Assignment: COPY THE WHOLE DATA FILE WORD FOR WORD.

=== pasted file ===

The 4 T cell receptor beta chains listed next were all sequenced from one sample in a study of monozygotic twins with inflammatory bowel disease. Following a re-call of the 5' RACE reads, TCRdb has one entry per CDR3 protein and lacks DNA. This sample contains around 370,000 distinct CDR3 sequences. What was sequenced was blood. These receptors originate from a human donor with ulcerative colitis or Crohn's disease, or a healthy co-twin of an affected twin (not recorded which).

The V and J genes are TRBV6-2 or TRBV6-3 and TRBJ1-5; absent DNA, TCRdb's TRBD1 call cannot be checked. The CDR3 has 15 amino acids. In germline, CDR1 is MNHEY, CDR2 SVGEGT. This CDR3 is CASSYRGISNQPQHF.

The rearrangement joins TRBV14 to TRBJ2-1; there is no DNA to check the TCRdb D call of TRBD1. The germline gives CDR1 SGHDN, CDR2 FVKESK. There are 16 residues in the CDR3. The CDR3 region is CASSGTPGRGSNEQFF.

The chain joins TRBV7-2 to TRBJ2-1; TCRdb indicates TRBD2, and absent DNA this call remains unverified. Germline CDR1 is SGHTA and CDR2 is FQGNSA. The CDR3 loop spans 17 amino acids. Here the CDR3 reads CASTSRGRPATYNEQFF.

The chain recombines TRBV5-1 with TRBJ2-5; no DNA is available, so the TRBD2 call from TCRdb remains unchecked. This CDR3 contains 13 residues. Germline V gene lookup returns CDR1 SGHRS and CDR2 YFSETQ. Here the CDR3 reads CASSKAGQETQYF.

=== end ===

The 4 T cell receptor beta chains listed next were all sequenced from one sample in a study of monozygotic twins with inflammatory bowel disease. Following a re-call of the 5' RACE reads, TCRdb has one entry per CDR3 protein and lacks DNA. This sample contains around 370,000 distinct CDR3 sequences. What was sequenced was blood. These receptors originate from a human donor with ulcerative colitis or Crohn's disease, or a healthy co-twin of an affected twin (not recorded which).

The V and J genes are TRBV6-2 or TRBV6-3 and TRBJ1-5; absent DNA, TCRdb's TRBD1 call cannot be checked. The CDR3 has 15 amino acids. In germline, CDR1 is MNHEY, CDR2 SVGEGT. This CDR3 is CASSYRGISNQPQHF.

The rearrangement joins TRBV14 to TRBJ2-1; there is no DNA to check the TCRdb D call of TRBD1. The germline gives CDR1 SGHDN, CDR2 FVKESK. There are 16 residues in the CDR3. The CDR3 region is CASSGTPGRGSNEQFF.

The chain joins TRBV7-2 to TRBJ2-1; TCRdb indicates TRBD2, and absent DNA this call remains unverified. Germline CDR1 is SGHTA and CDR2 is FQGNSA. The CDR3 loop spans 17 amino acids. Here the CDR3 reads CASTSRGRPATYNEQFF.

The chain recombines TRBV5-1 with TRBJ2-5; no DNA is available, so the TRBD2 call from TCRdb remains unchecked. This CDR3 contains 13 residues. Germline V gene lookup returns CDR1 SGHRS and CDR2 YFSETQ. Here the CDR3 reads CASSKAGQETQYF.